Manchester City all but ended the Premier League title race in December after beating their neighbouring rivals Manchester United 2-1 at Old Trafford on Sunday.

The win extended City’s lead at the top of the table to 11 points over United. Although there is still more than half the season left to play, it seems inconceivable that Pep Guardiola’s men will surrender such a healthy advantage by May.

After 16 matches, City are still unbeaten in the league, winning all but one of those games. They also have a massive goal difference of 37, which is one more than the number of times United have found the back of the net so far this season.

Here are the three main talking points from the first Manchester Derby of the season:

Mourinho will never change

There probably isn’t a more polarising figure in the world of football than Manchester United manager Jose Mourinho. Ever since he made that dash down the touchline at Old Trafford in 2004 celebrating his then-team Porto’s win over the club he now manages, the Portuguese has nurtured as many admirers as he has detractors.

His tactics have the ability to leave spectators with dropped jaws – whether it is in admiration or disgust. His teams usually go for the kill in matches that they are expected to win, but Mourinho is also the master of parking the bus in front of goal in high-pressure games and rely on the counter-attack.

The tactic worked against Arsenal last weekend, when United found themselves 2-0 ahead at the Emirates within 11 minutes despite hardly seeing any of the ball. It did not work on Sunday against City, a far superior opposition, as it hadn’t against United’s traditional rivals Liverpool earlier in the season when the game ended 0-0.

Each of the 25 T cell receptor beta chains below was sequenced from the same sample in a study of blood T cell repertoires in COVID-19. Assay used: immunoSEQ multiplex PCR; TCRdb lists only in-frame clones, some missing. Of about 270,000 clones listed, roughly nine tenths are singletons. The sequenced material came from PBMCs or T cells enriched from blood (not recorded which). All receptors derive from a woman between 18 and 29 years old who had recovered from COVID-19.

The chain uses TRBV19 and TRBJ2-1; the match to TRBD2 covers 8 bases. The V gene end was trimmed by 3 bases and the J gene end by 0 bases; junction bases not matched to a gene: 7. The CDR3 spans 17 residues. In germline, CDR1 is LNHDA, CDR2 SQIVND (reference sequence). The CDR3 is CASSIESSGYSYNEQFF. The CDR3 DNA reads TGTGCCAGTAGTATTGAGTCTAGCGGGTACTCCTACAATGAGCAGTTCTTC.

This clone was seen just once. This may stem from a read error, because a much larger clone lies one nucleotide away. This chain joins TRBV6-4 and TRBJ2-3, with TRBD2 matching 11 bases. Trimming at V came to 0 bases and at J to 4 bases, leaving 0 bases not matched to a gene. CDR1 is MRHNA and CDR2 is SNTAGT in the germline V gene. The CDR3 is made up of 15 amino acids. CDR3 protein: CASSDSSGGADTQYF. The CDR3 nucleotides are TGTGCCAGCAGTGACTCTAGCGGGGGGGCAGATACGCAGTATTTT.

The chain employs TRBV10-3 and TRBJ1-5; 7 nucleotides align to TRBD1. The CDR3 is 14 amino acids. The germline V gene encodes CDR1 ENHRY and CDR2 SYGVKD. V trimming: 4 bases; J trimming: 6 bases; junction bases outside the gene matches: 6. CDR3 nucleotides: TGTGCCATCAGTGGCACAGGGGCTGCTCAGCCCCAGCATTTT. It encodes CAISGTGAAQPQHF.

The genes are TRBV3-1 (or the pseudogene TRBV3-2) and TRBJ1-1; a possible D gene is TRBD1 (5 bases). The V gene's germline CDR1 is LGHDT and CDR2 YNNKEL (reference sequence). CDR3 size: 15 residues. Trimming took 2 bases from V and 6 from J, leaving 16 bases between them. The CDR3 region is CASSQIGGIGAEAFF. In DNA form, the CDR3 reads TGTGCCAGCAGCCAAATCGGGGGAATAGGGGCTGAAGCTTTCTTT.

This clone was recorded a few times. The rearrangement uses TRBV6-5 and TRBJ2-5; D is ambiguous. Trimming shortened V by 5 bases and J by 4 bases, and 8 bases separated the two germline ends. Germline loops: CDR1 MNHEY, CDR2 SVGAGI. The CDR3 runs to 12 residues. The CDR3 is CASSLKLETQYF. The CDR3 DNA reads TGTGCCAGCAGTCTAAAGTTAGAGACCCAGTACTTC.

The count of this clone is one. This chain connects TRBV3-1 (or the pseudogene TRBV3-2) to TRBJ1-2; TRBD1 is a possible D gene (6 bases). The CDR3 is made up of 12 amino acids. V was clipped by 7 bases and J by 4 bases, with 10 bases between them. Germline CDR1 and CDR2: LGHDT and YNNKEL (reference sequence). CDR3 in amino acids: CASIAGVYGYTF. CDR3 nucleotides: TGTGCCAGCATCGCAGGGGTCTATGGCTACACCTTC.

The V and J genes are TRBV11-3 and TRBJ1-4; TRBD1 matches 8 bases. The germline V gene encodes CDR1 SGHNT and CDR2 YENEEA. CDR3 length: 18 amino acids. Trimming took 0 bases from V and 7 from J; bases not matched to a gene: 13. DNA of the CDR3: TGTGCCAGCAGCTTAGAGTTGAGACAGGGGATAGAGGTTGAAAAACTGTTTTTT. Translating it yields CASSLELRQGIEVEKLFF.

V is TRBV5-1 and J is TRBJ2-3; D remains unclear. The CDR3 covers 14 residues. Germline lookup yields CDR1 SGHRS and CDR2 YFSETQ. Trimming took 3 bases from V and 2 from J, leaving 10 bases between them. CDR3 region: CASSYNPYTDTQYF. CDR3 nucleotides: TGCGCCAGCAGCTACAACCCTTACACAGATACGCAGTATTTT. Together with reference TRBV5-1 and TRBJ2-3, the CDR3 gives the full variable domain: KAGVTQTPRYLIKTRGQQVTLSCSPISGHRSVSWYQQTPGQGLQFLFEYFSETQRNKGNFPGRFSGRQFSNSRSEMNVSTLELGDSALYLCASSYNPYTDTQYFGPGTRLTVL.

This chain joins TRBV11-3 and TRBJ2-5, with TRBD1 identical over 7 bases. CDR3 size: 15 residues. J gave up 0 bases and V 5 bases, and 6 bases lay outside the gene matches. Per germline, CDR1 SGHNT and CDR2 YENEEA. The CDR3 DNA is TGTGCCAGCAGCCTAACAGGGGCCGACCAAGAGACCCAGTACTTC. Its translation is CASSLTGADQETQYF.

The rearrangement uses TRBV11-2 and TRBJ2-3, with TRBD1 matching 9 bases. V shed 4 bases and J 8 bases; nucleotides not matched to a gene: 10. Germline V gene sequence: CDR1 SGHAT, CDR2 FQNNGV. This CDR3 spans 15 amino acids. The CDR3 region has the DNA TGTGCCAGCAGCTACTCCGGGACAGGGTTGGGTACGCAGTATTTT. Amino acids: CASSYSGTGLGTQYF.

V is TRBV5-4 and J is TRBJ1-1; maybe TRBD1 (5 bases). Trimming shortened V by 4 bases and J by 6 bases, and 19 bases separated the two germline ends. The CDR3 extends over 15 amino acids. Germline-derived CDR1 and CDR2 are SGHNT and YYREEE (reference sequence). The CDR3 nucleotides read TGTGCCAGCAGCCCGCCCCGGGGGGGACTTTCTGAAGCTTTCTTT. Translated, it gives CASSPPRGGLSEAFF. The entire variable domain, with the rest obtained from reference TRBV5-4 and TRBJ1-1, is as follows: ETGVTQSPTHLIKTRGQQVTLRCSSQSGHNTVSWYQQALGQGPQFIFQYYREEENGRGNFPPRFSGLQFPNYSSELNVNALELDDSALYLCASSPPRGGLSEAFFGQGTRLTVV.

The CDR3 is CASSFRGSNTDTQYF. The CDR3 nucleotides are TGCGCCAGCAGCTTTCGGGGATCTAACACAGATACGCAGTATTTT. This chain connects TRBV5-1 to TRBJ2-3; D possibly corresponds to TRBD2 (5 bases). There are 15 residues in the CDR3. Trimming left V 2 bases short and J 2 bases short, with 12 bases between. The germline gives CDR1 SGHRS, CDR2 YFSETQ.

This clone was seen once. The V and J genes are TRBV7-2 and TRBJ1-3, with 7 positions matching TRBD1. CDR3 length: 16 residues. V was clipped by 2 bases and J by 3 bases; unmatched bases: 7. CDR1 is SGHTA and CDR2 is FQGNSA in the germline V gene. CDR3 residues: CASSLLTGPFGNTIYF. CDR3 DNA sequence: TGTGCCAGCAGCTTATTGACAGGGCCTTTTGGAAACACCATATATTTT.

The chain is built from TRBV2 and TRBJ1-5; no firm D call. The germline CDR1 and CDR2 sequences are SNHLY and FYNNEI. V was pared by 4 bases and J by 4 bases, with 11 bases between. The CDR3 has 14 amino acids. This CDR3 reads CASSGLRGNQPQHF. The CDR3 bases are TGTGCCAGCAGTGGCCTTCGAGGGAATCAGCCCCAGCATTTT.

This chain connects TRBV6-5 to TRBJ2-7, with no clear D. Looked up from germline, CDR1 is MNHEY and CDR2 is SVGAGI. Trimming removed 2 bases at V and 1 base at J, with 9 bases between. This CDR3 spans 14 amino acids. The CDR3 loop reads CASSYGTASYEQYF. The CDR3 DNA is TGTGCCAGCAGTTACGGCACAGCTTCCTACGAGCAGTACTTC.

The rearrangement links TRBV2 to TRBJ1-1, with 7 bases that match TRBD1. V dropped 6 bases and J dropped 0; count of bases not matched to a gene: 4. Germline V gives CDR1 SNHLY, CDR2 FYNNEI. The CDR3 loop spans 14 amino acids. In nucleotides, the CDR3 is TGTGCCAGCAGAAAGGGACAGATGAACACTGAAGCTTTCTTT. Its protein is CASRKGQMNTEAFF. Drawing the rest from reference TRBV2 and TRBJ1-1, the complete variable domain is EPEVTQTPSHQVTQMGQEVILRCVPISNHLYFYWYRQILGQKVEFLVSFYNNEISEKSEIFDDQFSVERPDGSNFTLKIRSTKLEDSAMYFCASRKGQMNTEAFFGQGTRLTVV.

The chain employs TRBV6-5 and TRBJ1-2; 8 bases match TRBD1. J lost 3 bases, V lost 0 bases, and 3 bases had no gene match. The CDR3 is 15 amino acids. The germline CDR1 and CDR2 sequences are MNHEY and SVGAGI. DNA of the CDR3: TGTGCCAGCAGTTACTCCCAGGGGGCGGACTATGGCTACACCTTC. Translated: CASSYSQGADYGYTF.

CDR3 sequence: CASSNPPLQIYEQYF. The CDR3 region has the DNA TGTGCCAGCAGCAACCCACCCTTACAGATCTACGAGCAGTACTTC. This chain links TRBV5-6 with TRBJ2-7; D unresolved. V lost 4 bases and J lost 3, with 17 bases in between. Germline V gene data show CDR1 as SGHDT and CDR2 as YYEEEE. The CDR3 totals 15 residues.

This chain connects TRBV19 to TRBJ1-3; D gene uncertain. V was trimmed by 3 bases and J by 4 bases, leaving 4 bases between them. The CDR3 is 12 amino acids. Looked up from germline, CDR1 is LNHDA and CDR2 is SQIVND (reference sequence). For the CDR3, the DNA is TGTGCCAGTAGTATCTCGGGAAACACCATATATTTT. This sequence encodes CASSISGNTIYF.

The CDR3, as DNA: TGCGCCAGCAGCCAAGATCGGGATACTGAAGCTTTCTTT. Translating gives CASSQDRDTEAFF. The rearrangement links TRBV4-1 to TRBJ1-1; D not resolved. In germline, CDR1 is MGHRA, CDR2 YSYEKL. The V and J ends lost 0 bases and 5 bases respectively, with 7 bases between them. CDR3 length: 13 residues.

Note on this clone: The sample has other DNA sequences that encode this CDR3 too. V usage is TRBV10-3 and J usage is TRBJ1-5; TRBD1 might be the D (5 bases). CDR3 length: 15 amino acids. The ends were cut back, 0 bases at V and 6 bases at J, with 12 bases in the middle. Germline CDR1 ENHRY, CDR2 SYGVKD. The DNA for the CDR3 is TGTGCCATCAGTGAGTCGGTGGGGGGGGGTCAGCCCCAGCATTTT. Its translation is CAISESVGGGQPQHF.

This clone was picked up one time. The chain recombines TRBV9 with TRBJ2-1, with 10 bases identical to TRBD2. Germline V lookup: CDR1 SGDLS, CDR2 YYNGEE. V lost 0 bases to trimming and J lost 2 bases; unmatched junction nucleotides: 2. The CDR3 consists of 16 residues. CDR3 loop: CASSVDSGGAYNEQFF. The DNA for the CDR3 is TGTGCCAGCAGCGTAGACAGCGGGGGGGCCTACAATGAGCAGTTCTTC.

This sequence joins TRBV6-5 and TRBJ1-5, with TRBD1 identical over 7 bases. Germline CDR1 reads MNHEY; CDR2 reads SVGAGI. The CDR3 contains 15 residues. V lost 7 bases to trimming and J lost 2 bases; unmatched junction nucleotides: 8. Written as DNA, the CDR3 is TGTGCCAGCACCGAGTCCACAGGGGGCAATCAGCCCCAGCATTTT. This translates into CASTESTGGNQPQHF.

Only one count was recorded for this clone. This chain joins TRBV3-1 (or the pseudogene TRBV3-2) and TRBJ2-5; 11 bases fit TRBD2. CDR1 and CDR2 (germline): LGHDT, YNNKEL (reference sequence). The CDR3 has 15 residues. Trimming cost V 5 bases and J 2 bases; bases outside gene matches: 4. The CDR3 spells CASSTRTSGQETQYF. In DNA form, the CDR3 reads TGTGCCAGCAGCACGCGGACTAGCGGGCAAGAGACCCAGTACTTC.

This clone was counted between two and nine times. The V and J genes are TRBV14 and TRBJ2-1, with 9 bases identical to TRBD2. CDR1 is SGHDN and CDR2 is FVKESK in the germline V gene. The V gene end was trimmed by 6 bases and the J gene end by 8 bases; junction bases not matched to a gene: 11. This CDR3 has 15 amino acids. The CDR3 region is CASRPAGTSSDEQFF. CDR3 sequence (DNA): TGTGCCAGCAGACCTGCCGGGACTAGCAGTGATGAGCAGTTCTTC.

On the days Mourinho’s pragmatic approach, as he calls it, works out he is hailed as a master tactician. On days it doesn’t, he is lambasted as a defensive, one-dimensional bus driver. This is probably why he doesn’t care about what anyone says, even if it is his own club’s management.

Manchester United should have attacked more on Sunday considering they were playing at home and City’s defence isn’t the best in the league. There was enough evidence of that in Rashford’s equaliser, which came after a horrible lapse in City’s defensive line. But no matter what anyone says, there is no doubting Mourinho would choose to do it the ugly way again if he had a rewind button.

There are many words that can be used to describe Mourinho but if you were forced to stick to one, it is stubborn. This is also one of the reasons he doesn’t last more than three or four seasons at a single club. Mourinho isn’t going to change. The only question is how long his club, currently Manchester United, are willing to trust him.

Pep 1 Media 0

When Pep Guardiola was announced as Manchester City’s new manager last year, there were many column inches in the British and world media harping on about the fact that his tiki-taka style of football, which the Spaniard had perfected at Barcelona, would not work in England.